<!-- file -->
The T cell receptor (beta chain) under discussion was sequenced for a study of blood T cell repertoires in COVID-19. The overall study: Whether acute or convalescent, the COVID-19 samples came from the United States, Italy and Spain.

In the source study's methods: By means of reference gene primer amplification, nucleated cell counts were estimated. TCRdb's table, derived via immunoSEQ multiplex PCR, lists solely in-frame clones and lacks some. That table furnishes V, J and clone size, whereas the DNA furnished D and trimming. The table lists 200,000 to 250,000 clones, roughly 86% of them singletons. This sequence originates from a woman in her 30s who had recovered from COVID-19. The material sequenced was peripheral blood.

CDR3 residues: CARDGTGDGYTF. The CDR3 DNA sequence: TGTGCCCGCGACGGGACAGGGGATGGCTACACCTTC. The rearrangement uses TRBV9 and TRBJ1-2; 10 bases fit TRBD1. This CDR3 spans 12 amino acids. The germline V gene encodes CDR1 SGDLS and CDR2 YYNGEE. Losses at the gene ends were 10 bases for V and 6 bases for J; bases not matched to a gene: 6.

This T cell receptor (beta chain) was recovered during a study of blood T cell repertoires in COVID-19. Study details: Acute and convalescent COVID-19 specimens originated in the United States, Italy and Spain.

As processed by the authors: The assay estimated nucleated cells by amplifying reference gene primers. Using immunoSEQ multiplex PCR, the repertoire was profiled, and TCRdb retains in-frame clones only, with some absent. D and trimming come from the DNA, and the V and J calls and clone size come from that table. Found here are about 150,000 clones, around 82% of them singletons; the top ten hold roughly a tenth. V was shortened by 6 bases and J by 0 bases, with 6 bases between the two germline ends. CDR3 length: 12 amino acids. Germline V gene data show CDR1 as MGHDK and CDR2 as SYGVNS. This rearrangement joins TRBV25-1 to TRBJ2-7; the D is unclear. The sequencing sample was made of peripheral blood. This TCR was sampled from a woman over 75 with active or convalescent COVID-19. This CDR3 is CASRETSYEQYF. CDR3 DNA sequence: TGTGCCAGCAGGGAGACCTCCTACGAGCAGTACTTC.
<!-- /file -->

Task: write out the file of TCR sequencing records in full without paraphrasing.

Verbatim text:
The T cell receptor (beta chain) under discussion was sequenced for a study of blood T cell repertoires in COVID-19. The overall study: Whether acute or convalescent, the COVID-19 samples came from the United States, Italy and Spain.

In the source study's methods: By means of reference gene primer amplification, nucleated cell counts were estimated. TCRdb's table, derived via immunoSEQ multiplex PCR, lists solely in-frame clones and lacks some. That table furnishes V, J and clone size, whereas the DNA furnished D and trimming. The table lists 200,000 to 250,000 clones, roughly 86% of them singletons. This sequence originates from a woman in her 30s who had recovered from COVID-19. The material sequenced was peripheral blood.

CDR3 residues: CARDGTGDGYTF. The CDR3 DNA sequence: TGTGCCCGCGACGGGACAGGGGATGGCTACACCTTC. The rearrangement uses TRBV9 and TRBJ1-2; 10 bases fit TRBD1. This CDR3 spans 12 amino acids. The germline V gene encodes CDR1 SGDLS and CDR2 YYNGEE. Losses at the gene ends were 10 bases for V and 6 bases for J; bases not matched to a gene: 6.

This T cell receptor (beta chain) was recovered during a study of blood T cell repertoires in COVID-19. Study details: Acute and convalescent COVID-19 specimens originated in the United States, Italy and Spain.

As processed by the authors: The assay estimated nucleated cells by amplifying reference gene primers. Using immunoSEQ multiplex PCR, the repertoire was profiled, and TCRdb retains in-frame clones only, with some absent. D and trimming come from the DNA, and the V and J calls and clone size come from that table. Found here are about 150,000 clones, around 82% of them singletons; the top ten hold roughly a tenth. V was shortened by 6 bases and J by 0 bases, with 6 bases between the two germline ends. CDR3 length: 12 amino acids. Germline V gene data show CDR1 as MGHDK and CDR2 as SYGVNS. This rearrangement joins TRBV25-1 to TRBJ2-7; the D is unclear. The sequencing sample was made of peripheral blood. This TCR was sampled from a woman over 75 with active or convalescent COVID-19. This CDR3 is CASRETSYEQYF. CDR3 DNA sequence: TGTGCCAGCAGGGAGACCTCCTACGAGCAGTACTTC.